The first plan, devised by the gardener Petrie of Zweibrücken, introduced one highly unusual motive, namely the layout of the main parterre as a full circle. This remains unchanged and is a prominent feature that distinguishes Schwetzingen from most contemporary creations. Other than that, the first design was fairly conventional, even somewhat antiquated, in character.It appears to have relied heavily on French theorist Dezallier d’Argenville’s influential textbook Théorie et practique du jardinage, with a certain penchant for the less revolutionary solutions Dezallier d’Argenville proposed; as a case in point, the design of the parterre’s broderie (“embroidery”) plantings, pretty though it is, looks rather timid when compared to some of d’Argenville’s bolder suggestions.

Under the auspices of Nicolas de Pigage, the garden’s plan was thoroughly updated and substantially expanded, all the while preserving most of its original features. Unlike his predecessor, Pigage was familiar with the latest developments in style. Most of the designs he prepared for Schwetzingen, spanning a period of more than twenty years, have to be considered progressive and up-to-date. However, not all of them were carried out, and as time progressed, the prince’s (and possibly also the architect’s) reluctance to make a full switch towards the “English” style also provoked critical scorn (most notably from the garden-design theorist Christian Cay Lorenz Hirschfeld). Exempt from Hirschfeld’s criticism were only the numerous fabriques that Pigage built in various parts of the garden. The outstanding architectural quality of these small, yet elaborate, buildings was universally acknowledged (Hirschfeld, in fact, objected mostly to their number – he would have preferred fewer of them). On the newer, more fully developed landscaped portions, Pigage collaborated closely with the up-and-coming garden designer Friedrich Ludwig von Sckell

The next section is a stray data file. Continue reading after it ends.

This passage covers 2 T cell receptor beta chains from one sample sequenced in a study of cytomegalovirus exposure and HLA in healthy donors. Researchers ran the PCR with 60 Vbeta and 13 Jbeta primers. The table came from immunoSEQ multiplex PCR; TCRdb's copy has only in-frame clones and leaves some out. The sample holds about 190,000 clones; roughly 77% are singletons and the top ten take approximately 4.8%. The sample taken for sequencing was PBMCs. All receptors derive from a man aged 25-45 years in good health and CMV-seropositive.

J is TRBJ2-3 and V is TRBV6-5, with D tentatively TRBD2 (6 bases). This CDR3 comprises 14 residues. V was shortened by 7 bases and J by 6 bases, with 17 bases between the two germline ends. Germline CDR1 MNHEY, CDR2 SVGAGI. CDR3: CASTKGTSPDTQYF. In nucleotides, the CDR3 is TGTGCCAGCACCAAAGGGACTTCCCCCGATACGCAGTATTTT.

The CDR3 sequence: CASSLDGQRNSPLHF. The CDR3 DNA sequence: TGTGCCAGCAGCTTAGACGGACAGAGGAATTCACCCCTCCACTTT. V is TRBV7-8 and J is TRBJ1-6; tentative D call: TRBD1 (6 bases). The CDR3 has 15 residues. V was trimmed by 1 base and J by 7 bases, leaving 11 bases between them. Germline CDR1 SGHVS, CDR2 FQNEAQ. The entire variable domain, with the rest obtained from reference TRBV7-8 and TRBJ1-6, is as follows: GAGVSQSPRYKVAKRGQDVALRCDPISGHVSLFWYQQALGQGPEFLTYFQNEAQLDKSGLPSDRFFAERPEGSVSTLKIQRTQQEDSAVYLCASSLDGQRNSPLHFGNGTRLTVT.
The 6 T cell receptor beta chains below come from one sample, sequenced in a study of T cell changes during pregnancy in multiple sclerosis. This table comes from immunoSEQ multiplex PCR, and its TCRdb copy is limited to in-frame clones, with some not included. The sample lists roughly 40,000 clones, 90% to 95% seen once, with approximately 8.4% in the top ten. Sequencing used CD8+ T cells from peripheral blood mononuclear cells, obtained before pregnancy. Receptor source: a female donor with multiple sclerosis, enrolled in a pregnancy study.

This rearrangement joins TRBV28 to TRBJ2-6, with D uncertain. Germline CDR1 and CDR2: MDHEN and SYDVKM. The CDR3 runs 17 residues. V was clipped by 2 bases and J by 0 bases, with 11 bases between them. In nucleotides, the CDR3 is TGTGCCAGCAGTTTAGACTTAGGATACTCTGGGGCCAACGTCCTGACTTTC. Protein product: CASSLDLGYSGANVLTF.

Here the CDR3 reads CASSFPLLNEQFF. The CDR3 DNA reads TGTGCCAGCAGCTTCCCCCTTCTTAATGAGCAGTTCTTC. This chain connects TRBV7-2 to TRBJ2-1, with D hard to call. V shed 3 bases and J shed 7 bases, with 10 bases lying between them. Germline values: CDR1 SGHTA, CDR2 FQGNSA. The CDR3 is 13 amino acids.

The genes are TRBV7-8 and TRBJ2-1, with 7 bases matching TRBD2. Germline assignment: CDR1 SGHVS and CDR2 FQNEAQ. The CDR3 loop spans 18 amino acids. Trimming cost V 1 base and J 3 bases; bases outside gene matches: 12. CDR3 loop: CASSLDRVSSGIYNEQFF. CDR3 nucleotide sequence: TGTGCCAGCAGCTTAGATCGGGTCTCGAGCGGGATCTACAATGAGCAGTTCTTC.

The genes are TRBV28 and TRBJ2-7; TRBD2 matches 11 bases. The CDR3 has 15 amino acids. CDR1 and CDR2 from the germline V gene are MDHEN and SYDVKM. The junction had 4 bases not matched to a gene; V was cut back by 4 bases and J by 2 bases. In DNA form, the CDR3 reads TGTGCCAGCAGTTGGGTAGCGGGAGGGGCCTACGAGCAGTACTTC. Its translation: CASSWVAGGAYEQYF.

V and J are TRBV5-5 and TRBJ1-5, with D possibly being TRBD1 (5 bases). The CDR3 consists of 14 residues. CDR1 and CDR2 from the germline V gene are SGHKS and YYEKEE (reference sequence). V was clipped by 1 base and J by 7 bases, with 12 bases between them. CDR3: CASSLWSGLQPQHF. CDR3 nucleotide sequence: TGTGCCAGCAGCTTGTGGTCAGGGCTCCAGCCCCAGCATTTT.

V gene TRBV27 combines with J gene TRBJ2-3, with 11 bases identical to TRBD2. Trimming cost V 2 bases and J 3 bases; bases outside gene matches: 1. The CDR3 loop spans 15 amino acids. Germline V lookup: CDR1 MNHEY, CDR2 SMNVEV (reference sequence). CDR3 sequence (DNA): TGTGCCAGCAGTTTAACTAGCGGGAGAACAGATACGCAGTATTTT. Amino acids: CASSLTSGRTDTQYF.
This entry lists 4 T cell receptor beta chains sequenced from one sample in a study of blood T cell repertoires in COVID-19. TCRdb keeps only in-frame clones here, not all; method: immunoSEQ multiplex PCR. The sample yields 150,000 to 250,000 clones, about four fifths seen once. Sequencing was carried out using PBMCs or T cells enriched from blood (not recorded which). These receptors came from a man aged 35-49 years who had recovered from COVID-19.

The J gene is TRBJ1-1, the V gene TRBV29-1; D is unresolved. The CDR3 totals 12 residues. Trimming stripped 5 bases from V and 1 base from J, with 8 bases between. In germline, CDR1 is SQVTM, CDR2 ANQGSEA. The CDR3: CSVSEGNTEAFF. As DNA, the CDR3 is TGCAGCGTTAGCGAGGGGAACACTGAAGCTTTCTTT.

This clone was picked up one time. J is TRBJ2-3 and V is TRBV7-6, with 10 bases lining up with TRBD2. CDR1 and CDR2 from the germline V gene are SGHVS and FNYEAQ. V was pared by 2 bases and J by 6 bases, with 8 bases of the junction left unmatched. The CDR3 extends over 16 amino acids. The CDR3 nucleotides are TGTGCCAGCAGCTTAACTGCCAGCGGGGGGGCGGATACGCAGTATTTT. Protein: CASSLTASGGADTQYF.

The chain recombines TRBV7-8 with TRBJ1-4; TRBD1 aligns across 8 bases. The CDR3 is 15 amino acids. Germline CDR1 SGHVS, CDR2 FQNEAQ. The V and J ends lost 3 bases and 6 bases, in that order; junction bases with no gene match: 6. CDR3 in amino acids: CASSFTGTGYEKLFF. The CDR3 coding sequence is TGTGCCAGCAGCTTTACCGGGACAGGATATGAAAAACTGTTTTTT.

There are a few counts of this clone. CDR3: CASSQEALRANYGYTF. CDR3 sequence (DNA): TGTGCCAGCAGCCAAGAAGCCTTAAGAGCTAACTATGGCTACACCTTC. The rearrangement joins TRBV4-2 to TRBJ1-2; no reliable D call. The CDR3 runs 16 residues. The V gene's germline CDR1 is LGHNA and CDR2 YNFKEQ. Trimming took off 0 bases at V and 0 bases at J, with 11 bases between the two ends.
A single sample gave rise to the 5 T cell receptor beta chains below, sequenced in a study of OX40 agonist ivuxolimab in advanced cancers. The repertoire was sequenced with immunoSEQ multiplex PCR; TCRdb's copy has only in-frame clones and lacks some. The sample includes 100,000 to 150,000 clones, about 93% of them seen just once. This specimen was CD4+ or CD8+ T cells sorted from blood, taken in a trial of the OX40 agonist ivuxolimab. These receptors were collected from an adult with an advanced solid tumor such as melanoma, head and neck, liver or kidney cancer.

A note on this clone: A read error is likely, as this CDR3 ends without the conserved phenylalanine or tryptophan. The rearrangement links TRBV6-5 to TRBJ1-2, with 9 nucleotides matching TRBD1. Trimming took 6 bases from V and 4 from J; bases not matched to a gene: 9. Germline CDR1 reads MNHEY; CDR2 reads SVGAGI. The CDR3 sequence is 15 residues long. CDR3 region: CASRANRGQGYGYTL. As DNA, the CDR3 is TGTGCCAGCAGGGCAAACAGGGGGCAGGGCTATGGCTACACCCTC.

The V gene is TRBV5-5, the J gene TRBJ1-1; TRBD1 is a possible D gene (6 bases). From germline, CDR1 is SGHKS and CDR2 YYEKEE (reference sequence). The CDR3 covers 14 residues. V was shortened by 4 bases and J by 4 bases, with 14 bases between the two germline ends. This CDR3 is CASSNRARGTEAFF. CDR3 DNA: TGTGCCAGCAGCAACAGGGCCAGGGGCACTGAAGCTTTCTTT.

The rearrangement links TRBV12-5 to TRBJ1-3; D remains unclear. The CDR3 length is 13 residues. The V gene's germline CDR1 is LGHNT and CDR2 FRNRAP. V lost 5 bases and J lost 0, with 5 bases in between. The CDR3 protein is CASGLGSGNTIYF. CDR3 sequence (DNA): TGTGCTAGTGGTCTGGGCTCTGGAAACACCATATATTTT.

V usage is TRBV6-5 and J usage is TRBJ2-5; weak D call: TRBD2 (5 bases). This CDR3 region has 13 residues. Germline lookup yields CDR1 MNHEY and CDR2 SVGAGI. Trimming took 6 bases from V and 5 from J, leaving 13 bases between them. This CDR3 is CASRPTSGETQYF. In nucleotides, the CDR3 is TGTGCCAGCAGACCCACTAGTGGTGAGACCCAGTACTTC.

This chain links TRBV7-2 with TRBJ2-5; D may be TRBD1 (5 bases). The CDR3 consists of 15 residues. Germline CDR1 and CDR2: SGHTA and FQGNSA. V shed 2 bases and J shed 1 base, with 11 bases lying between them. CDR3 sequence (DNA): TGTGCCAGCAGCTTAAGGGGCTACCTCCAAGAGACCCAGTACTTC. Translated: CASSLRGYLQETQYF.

The sculpture throughout the garden is of varied quality, with a few mediocre decorative pieces, salvaged from the earlier garden and various other locations, as well as some impressive works by Peter Anton von Verschaffelt among others. One sculpture in particular, a depiction of Pan sitting atop a cliff and playing his flute, was very highly regarded in its time. It is a work by the Mannheim sculptor, Simon Peter Lamine. A replica, by the same master, was unveiled some twenty years later at Nymphenburg Palace. Most of the sculpture within the parterre, and some of the works scattered elsewhere, was acquired at auction in the 1760s. Most of it is the work of then-celebrated French artist Barthélemy Guibal and had previously adorned the Lunéville palace of the deposed Polish king Stanisław Leszczyński. The majority of the sculpture is now replaced with modern replicas to avoid further degradation. The originals are on display within the premises themselves, in the “new orangery” building.

opening hours:

Guided Tours of the Palace
Schwetzingen Palace can only be viewed within the context of a guided tour.
Central European Winter Time

Guided tours in German
Fri 2.00 p.m.,
Sat, Sun + public holidays 11.00 a.m., 2.00 p.m. and 3.00 p.m.
Central European Summer Time

Guided tours in German
Mon – Fri hourly 11.00 a.m. – 4.00 p.m.
Sat, Sun and public holidays 11.00 a.m. – 5.00 p.m.

Guided tours in English:

Sunday and public holidays 2.00 p.m.

Guided tours for groups by prior arrangement; Special guided tours as published.
Palace Gardens
Central European Summer Time
daily 9.00 a.m. – 7.30 p.m.

Central European Winter Time
daily 9.00 a.m. – 4.30 p.m.

, Bath House, Orangerie, “Historical Garden Tools and Implements” (exhibition) and the Garden Exhibition open daily during Central European Summer Time from 10.00 a.m. to 6.00 p.m.
Mosque, Bath House, Orangerie, “Historical Garden Tools and Implements” (exhibition) and the Garden Exhibition open daily during Central European Winter Time from 10.00 a.m. to 4.00 p.m.
Special guided tours in the Palace Gardens
Central European Summer Time

every Sunday and  German public holiday 3.00 p.m. in English